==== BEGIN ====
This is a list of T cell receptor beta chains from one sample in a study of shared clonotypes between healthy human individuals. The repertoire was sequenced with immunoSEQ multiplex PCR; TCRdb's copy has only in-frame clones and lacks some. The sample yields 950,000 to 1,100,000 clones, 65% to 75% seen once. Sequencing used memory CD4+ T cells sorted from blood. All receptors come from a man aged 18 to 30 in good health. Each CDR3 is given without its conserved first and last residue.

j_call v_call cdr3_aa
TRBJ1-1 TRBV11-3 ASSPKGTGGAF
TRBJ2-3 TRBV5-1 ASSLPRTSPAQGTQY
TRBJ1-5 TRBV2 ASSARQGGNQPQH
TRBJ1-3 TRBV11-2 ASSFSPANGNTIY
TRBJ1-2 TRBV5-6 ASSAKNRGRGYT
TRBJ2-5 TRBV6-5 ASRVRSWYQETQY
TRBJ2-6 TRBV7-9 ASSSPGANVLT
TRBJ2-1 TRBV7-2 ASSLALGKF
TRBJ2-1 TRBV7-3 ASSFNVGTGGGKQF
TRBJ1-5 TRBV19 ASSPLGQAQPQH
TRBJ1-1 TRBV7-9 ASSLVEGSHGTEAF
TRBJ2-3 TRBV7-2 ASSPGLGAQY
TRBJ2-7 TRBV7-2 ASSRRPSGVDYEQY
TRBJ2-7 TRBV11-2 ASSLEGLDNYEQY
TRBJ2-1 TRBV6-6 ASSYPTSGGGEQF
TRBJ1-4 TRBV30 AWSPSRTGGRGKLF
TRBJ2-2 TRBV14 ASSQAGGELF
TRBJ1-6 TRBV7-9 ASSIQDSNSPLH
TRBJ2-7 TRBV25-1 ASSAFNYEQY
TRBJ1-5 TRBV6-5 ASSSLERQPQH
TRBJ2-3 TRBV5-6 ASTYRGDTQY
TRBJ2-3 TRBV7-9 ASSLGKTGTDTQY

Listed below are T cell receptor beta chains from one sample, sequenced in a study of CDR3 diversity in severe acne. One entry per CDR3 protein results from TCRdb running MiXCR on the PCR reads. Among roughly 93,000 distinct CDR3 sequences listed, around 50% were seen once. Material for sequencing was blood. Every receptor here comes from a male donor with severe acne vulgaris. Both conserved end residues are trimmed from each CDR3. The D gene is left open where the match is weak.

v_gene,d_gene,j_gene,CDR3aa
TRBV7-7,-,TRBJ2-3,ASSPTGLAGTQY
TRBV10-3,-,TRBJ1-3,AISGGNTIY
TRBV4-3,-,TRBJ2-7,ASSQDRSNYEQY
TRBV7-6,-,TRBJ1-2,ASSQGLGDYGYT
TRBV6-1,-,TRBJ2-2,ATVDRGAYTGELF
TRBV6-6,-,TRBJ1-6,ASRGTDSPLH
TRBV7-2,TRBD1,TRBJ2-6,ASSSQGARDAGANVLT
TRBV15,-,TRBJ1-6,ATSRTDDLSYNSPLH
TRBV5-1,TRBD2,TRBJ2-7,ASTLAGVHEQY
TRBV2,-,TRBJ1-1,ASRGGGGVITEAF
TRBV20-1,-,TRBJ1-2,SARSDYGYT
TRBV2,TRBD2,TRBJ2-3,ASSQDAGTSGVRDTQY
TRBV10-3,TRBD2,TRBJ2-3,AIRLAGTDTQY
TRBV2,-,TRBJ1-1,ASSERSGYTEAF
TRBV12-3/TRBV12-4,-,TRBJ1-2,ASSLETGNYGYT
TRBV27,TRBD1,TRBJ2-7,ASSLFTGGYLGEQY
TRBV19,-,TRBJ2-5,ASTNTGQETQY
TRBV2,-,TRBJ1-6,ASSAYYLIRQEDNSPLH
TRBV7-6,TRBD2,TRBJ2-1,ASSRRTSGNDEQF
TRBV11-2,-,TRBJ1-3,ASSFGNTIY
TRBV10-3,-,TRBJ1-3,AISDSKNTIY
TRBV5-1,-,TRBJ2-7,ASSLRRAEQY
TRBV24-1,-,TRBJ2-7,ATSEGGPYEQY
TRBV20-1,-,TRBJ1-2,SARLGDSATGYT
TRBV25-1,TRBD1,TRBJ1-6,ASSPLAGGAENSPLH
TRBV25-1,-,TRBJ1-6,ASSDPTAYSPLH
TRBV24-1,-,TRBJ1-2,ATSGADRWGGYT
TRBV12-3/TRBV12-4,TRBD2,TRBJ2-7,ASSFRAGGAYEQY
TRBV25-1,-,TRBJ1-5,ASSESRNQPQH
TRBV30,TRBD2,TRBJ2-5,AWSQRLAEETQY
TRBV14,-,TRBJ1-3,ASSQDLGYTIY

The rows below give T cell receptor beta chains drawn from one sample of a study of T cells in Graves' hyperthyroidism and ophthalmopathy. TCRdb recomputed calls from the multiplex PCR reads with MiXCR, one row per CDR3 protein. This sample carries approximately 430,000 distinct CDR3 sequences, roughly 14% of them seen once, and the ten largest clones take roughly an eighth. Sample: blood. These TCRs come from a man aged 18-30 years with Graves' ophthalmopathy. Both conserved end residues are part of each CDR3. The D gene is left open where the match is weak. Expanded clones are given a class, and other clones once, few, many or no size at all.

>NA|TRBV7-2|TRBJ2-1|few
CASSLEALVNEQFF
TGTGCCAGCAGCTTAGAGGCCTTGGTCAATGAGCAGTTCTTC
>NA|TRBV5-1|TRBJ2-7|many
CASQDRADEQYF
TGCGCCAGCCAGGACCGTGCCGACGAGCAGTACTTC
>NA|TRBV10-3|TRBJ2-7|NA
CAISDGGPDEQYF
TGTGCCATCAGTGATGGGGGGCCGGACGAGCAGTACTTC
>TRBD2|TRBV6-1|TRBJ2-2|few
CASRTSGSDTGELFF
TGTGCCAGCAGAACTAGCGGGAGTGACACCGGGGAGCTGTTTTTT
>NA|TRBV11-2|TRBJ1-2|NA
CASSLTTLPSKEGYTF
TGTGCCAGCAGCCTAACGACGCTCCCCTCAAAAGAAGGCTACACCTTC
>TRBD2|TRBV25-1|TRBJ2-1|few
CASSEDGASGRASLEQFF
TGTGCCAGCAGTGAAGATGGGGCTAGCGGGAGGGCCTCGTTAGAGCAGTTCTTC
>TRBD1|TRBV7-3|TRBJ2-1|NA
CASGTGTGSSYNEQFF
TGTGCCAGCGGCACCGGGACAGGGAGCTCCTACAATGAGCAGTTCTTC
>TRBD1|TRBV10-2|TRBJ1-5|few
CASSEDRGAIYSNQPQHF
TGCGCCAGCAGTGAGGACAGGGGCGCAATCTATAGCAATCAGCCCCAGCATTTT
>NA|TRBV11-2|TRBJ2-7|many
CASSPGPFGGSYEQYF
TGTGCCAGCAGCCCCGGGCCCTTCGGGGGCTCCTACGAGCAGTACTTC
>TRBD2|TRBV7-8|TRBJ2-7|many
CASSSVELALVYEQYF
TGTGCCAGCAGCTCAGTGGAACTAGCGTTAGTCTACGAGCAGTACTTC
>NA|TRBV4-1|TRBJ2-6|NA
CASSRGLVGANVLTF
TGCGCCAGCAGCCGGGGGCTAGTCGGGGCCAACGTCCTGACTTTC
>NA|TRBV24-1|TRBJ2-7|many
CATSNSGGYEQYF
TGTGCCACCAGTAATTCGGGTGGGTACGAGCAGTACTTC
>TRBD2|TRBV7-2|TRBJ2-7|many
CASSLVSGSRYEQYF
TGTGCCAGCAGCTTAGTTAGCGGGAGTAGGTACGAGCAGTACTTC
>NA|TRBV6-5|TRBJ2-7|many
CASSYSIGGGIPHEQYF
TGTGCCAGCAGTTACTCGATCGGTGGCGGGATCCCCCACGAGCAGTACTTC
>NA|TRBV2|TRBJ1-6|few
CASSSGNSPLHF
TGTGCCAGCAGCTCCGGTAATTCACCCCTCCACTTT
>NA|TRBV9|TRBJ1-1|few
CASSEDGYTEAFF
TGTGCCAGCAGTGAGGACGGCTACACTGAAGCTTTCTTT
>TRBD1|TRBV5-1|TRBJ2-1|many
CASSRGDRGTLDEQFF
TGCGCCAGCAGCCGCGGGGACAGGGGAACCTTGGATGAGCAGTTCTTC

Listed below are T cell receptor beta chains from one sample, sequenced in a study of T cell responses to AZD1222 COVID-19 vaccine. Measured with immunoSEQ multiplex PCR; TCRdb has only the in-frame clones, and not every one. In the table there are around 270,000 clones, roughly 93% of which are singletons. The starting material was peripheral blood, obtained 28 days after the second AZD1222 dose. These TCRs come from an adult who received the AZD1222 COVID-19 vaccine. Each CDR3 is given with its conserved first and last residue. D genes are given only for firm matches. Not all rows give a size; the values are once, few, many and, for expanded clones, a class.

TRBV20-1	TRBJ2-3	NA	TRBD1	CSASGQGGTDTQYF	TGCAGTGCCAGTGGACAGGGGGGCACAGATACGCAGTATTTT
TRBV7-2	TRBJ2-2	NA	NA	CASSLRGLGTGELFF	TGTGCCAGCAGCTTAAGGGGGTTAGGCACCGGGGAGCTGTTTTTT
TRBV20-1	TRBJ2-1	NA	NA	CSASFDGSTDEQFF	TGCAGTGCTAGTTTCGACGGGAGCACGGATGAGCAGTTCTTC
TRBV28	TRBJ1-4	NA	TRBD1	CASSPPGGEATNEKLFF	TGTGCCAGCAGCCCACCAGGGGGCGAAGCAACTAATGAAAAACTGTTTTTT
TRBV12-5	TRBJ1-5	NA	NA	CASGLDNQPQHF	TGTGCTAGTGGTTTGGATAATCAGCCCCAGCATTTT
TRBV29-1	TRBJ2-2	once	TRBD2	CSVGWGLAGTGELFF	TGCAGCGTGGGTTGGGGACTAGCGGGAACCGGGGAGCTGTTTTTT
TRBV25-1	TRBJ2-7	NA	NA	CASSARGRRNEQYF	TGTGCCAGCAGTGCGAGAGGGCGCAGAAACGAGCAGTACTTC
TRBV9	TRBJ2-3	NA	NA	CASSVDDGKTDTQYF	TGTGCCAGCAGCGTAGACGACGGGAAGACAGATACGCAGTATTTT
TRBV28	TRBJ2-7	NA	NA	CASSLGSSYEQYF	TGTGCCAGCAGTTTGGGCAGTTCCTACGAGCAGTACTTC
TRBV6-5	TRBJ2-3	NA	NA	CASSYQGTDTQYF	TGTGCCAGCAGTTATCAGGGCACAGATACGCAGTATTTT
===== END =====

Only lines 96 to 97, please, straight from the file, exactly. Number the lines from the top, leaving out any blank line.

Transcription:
CASSLVSGSRYEQYF
TGTGCCAGCAGCTTAGTTAGCGGGAGTAGGTACGAGCAGTACTTC